“I’ve Been Waiting for a Role Like This,” says Paddy Considine of ‘House of the Dragon.”
“I don’t want it to be one of those Easter egg-y shows,” says Viserys’ actor on how the ‘Game of Thrones’ prequel avoids fan service and explains how not to play a king.
Paddy Considine recalls an acting coach showing him a perfect example of how not to play a king.
Considine, best known for his roles in Peaky Blinders and In America, recalled an acting student who walked onto a stage dressed as a king with all the majestic self-importance he could muster.
“He was doing everything a king could do,” Considine says. “And the coach said, ‘We don’t need to see all that nonsense.'” We already know you’re the king — you’re wearing a fucking crown!'”
That is precisely what the 48-year-old English actor kept in mind while playing King Viserys in HBO’s House of the Dragon.
“I don’t have to play a king at all because the ceremony and ritual around him tells you he’s a king,” he says. “I only have to play the human; you just play the man.”
The actor answers a few questions about landing the role and explains why Dragon isn’t just another fan service prequel in the video below.
When did you first learn about this project, and how did you react?
“They’re making a prequel to Game of Thrones, and they’re looking at you to play the king,” my agent said. I was excited because I knew the show and [Dragon director Miguel Sapochnik] directed one of my favourite episodes. But I was wary because in the past, I’d been offered things that sounded exciting, but then you get the script and you only have three scenes or something. I didn’t want to be the guy waving a sword in the background. I received the first three scripts, and the character was extremely rich, beautiful, and conflicted. A lovely character. If I’m being honest, I’ve been hoping for a role like this for a long time.
As you say, King Viserys is complicated. How would you characterise him?
For many years, King Jaehaerys kept the kingdom at peace. Then Viserys was chosen as king over his cousin Rhaenys — I’m not sure if it was because he was a man. But Viserys is a great scholar, and I believe he was given the responsibility because he was peaceful, like Jaehaerys. He’s a good man, but he’s a bad king because he tries to please everyone. At the heart of him, he’s also a dragon, and Viserys can only take so much. There is a part of his DNA that contains [anger], and he must control his temper. So he’s not a stereotypical king. He’s a very human man with strong emotions and responsibilities that weigh heavily on him both physically and mentally.
He’s also a Targaryen who no longer rides a dragon, which must have been a letdown for you.
Yes. He’s given up dragon riding. He rode the infamous Black Dread, who is no longer alive. It’s a shame because all of my nephews thought it was fantastic that their uncle was going to be a dragon rider. When I told them, “Well, I don’t actually ride a dragon,” I could see their little faces grow increasingly disappointed. Viserys considers dragons to be atomic bombs. He is aware of their power. And he understands that the Targaryens would not be the world force they are without them. So he understands their significance and is very concerned with how they are used and that they are not to be messed with.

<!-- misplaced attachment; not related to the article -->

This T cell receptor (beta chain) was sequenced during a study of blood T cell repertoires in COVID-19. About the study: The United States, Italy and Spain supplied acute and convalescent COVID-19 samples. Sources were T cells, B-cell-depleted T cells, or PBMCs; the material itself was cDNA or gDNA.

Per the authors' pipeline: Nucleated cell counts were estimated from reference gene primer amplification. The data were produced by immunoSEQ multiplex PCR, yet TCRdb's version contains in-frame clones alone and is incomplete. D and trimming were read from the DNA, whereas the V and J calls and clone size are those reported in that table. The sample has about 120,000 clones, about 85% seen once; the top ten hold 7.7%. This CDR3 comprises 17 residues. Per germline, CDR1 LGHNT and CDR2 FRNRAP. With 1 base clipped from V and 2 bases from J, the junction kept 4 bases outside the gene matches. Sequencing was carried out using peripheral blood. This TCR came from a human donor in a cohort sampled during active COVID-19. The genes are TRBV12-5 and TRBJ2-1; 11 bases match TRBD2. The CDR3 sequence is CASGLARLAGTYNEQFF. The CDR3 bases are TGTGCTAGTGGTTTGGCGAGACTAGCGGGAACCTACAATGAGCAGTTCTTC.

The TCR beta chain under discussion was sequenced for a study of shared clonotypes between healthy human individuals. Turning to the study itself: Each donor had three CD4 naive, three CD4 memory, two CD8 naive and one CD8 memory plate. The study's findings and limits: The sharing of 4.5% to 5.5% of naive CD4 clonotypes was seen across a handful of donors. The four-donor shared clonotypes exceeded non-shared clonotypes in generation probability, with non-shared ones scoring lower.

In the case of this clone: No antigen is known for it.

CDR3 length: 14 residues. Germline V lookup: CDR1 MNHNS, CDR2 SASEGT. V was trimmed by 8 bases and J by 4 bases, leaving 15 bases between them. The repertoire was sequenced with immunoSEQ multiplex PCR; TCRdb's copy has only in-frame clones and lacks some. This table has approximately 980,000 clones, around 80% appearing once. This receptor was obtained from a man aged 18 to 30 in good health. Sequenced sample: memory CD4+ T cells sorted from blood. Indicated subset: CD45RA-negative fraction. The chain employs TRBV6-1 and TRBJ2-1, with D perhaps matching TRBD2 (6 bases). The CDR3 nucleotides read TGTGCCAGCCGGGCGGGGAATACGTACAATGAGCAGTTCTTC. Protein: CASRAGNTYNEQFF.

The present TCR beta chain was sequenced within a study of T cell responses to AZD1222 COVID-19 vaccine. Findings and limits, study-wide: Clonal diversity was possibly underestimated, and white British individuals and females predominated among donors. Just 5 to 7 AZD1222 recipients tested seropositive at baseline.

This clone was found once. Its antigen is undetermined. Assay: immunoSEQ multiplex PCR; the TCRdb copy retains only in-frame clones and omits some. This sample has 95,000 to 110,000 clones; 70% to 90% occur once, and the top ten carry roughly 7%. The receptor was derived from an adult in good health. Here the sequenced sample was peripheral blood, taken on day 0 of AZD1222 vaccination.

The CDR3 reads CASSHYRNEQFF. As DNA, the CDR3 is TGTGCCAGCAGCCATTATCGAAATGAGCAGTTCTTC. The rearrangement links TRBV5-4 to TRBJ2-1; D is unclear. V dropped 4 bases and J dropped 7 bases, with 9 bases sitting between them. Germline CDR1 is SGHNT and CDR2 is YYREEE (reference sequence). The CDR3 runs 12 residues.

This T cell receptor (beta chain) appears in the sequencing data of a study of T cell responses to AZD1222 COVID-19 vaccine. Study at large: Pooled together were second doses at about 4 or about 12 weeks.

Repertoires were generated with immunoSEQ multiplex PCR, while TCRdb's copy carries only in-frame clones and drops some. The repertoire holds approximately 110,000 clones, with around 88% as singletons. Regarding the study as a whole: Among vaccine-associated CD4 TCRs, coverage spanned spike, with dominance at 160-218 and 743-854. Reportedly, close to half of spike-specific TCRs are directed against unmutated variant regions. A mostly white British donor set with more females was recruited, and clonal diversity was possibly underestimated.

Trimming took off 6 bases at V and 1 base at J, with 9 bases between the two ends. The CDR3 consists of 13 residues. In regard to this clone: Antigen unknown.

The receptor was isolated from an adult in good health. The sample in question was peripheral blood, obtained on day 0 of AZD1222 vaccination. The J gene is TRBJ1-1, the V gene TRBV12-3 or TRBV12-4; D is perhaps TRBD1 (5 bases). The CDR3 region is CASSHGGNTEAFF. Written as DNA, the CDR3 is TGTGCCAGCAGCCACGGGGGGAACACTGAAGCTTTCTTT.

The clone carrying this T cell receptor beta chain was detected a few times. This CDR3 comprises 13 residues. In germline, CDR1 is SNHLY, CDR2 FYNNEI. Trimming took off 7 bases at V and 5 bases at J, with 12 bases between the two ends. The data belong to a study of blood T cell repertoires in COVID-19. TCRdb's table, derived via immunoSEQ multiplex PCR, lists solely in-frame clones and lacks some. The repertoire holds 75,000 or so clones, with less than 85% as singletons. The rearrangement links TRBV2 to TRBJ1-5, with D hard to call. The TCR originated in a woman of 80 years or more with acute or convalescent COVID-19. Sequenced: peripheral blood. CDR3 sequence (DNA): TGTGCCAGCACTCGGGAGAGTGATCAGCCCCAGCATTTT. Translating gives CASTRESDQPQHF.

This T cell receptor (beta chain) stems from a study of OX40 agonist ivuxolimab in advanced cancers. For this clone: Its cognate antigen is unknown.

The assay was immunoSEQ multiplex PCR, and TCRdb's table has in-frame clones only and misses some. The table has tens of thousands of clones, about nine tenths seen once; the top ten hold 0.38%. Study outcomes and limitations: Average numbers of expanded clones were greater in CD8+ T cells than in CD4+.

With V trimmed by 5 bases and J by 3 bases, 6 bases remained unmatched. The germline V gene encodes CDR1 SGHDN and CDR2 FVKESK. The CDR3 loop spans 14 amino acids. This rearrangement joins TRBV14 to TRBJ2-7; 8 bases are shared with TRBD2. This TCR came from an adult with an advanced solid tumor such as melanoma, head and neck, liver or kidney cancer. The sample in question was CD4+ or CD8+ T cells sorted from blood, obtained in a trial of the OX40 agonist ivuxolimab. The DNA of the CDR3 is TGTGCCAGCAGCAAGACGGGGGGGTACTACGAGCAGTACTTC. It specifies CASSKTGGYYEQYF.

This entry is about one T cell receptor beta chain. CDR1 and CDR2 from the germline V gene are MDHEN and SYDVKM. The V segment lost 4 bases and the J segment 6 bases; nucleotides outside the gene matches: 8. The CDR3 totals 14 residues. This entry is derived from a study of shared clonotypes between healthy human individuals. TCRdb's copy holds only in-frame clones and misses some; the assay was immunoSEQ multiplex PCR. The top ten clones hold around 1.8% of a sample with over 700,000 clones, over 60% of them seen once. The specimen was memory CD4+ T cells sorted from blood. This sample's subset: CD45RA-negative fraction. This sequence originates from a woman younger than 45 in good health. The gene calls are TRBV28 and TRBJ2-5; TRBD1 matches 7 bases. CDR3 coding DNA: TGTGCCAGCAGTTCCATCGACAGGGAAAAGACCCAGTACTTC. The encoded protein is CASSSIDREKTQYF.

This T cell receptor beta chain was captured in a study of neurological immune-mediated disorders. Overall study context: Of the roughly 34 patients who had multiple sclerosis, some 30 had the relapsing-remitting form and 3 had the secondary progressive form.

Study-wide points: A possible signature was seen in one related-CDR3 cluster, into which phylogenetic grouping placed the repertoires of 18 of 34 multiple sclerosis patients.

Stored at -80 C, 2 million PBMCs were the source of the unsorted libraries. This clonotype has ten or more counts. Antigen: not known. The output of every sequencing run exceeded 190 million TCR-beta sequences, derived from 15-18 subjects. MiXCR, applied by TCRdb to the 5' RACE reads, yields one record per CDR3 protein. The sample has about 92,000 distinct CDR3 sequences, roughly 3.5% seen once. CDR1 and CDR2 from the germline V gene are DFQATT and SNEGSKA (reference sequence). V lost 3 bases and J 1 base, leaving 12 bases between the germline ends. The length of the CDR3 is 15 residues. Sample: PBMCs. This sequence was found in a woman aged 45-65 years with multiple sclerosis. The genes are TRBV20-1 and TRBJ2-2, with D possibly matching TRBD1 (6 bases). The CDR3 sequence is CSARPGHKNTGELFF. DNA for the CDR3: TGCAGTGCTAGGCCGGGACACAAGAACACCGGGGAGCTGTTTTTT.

What about his brother, Daemon [played by Matt Smith]?
He adores his brother, but he knows that if he shows up at a wedding, there will be trouble. Being king has caused him to be estranged from Daemon. Daemon has an adventurous spirit and can be reckless at times. He’s constantly pushing the limits of what’s acceptable, and Viserys is always making excuses for him. Hopefully, the show will put their love to the test.
You’ve been in some major productions; what struck you about this one?
The sets were incredible. You could have moved into the Red Keep and lived there for a while. We all could have. It was hilarious. I’ve never worked on a set where you just walk around looking for rooms and staircases.
Were you in contact with any of the original series’ actors before taking on this project?
No one knows who I am! If you’re in Doctor Who, I think you should talk to the Doctor who came before you and learn more about passing the torch. It’s the right thing to do. But this was unique. This was hundreds of years ago. There doesn’t appear to be a need. They helped to create a phenomenon for which we are grateful, but House of the Dragon is our journey. So I have nothing but respect for them, but I didn’t feel compelled to speak with any of them because I lived 300 years before those guys.
How does House of the Dragon compare to the original show in your opinion?
I believe it is feasible. I don’t want it to be one of those Easter egg shows, with “Oh, there’s Boba Fett’s helmet!” and other such nonsense. There will be moments when fans will wonder, “Is that what I think it is?” But this isn’t a show that relies on Easter eggs to survive. It’s a fantastic story. It’s a drama about a family. There’s a lot of good stuff in there. It’s very much rooted in the world of Game of Thrones, rather than a spinoff where they’re experimenting with new ideas. Fans should enjoy it.